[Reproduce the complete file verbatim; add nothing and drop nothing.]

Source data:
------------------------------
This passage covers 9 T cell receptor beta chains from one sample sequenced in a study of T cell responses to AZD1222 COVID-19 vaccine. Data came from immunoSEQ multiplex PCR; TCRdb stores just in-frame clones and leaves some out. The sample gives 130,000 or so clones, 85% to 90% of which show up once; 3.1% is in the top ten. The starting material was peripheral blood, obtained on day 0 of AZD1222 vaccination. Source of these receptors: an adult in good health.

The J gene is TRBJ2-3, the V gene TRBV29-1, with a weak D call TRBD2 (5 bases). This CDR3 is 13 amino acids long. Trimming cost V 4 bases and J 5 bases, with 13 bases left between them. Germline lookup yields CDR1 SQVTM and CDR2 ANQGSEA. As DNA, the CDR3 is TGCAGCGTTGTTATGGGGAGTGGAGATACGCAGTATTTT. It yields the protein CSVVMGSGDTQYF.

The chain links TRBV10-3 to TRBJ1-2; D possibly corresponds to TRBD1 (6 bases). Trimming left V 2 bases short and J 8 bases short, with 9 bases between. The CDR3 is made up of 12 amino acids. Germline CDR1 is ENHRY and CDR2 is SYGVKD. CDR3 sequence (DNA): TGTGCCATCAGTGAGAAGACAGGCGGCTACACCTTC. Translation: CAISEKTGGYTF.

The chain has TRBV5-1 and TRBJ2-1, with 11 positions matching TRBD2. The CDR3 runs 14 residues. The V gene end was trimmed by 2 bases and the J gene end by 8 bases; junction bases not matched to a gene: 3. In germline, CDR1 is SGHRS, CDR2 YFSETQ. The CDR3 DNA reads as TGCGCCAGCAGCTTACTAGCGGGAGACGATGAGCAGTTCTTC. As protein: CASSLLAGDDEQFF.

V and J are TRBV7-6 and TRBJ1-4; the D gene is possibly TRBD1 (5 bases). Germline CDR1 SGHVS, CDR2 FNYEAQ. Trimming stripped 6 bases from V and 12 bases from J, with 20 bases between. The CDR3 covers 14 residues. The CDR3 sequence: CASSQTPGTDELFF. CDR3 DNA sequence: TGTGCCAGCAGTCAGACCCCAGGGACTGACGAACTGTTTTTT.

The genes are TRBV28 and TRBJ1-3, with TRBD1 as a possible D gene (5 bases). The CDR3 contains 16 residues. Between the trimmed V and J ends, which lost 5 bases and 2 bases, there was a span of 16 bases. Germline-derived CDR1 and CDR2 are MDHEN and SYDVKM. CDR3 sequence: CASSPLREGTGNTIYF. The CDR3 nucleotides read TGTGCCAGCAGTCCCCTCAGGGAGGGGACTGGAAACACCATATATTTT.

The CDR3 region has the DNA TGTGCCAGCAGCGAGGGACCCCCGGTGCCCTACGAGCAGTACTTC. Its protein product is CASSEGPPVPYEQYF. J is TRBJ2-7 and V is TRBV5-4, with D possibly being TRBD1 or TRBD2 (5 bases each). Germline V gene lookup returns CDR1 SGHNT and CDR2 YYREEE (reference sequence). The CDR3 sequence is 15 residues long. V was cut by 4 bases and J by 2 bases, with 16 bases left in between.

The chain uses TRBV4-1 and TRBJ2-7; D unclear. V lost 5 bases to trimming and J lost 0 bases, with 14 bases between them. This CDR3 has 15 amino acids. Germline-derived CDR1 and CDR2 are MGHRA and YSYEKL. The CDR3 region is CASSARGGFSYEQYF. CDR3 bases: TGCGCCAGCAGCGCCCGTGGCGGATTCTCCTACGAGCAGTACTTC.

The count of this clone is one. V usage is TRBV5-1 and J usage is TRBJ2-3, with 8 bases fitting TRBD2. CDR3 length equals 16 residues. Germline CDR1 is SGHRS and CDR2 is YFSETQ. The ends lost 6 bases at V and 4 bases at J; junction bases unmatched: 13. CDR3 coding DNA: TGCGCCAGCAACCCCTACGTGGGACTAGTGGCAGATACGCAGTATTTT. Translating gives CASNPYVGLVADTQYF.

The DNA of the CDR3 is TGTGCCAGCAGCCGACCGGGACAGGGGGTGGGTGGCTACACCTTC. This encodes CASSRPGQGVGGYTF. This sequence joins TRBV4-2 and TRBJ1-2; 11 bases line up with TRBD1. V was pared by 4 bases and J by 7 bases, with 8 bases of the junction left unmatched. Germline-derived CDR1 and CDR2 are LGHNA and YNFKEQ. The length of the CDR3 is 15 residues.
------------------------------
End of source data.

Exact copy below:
This passage covers 9 T cell receptor beta chains from one sample sequenced in a study of T cell responses to AZD1222 COVID-19 vaccine. Data came from immunoSEQ multiplex PCR; TCRdb stores just in-frame clones and leaves some out. The sample gives 130,000 or so clones, 85% to 90% of which show up once; 3.1% is in the top ten. The starting material was peripheral blood, obtained on day 0 of AZD1222 vaccination. Source of these receptors: an adult in good health.

The J gene is TRBJ2-3, the V gene TRBV29-1, with a weak D call TRBD2 (5 bases). This CDR3 is 13 amino acids long. Trimming cost V 4 bases and J 5 bases, with 13 bases left between them. Germline lookup yields CDR1 SQVTM and CDR2 ANQGSEA. As DNA, the CDR3 is TGCAGCGTTGTTATGGGGAGTGGAGATACGCAGTATTTT. It yields the protein CSVVMGSGDTQYF.

The chain links TRBV10-3 to TRBJ1-2; D possibly corresponds to TRBD1 (6 bases). Trimming left V 2 bases short and J 8 bases short, with 9 bases between. The CDR3 is made up of 12 amino acids. Germline CDR1 is ENHRY and CDR2 is SYGVKD. CDR3 sequence (DNA): TGTGCCATCAGTGAGAAGACAGGCGGCTACACCTTC. Translation: CAISEKTGGYTF.

The chain has TRBV5-1 and TRBJ2-1, with 11 positions matching TRBD2. The CDR3 runs 14 residues. The V gene end was trimmed by 2 bases and the J gene end by 8 bases; junction bases not matched to a gene: 3. In germline, CDR1 is SGHRS, CDR2 YFSETQ. The CDR3 DNA reads as TGCGCCAGCAGCTTACTAGCGGGAGACGATGAGCAGTTCTTC. As protein: CASSLLAGDDEQFF.

V and J are TRBV7-6 and TRBJ1-4; the D gene is possibly TRBD1 (5 bases). Germline CDR1 SGHVS, CDR2 FNYEAQ. Trimming stripped 6 bases from V and 12 bases from J, with 20 bases between. The CDR3 covers 14 residues. The CDR3 sequence: CASSQTPGTDELFF. CDR3 DNA sequence: TGTGCCAGCAGTCAGACCCCAGGGACTGACGAACTGTTTTTT.

The genes are TRBV28 and TRBJ1-3, with TRBD1 as a possible D gene (5 bases). The CDR3 contains 16 residues. Between the trimmed V and J ends, which lost 5 bases and 2 bases, there was a span of 16 bases. Germline-derived CDR1 and CDR2 are MDHEN and SYDVKM. CDR3 sequence: CASSPLREGTGNTIYF. The CDR3 nucleotides read TGTGCCAGCAGTCCCCTCAGGGAGGGGACTGGAAACACCATATATTTT.

The CDR3 region has the DNA TGTGCCAGCAGCGAGGGACCCCCGGTGCCCTACGAGCAGTACTTC. Its protein product is CASSEGPPVPYEQYF. J is TRBJ2-7 and V is TRBV5-4, with D possibly being TRBD1 or TRBD2 (5 bases each). Germline V gene lookup returns CDR1 SGHNT and CDR2 YYREEE (reference sequence). The CDR3 sequence is 15 residues long. V was cut by 4 bases and J by 2 bases, with 16 bases left in between.

The chain uses TRBV4-1 and TRBJ2-7; D unclear. V lost 5 bases to trimming and J lost 0 bases, with 14 bases between them. This CDR3 has 15 amino acids. Germline-derived CDR1 and CDR2 are MGHRA and YSYEKL. The CDR3 region is CASSARGGFSYEQYF. CDR3 bases: TGCGCCAGCAGCGCCCGTGGCGGATTCTCCTACGAGCAGTACTTC.

The count of this clone is one. V usage is TRBV5-1 and J usage is TRBJ2-3, with 8 bases fitting TRBD2. CDR3 length equals 16 residues. Germline CDR1 is SGHRS and CDR2 is YFSETQ. The ends lost 6 bases at V and 4 bases at J; junction bases unmatched: 13. CDR3 coding DNA: TGCGCCAGCAACCCCTACGTGGGACTAGTGGCAGATACGCAGTATTTT. Translating gives CASNPYVGLVADTQYF.

The DNA of the CDR3 is TGTGCCAGCAGCCGACCGGGACAGGGGGTGGGTGGCTACACCTTC. This encodes CASSRPGQGVGGYTF. This sequence joins TRBV4-2 and TRBJ1-2; 11 bases line up with TRBD1. V was pared by 4 bases and J by 7 bases, with 8 bases of the junction left unmatched. Germline-derived CDR1 and CDR2 are LGHNA and YNFKEQ. The length of the CDR3 is 15 residues.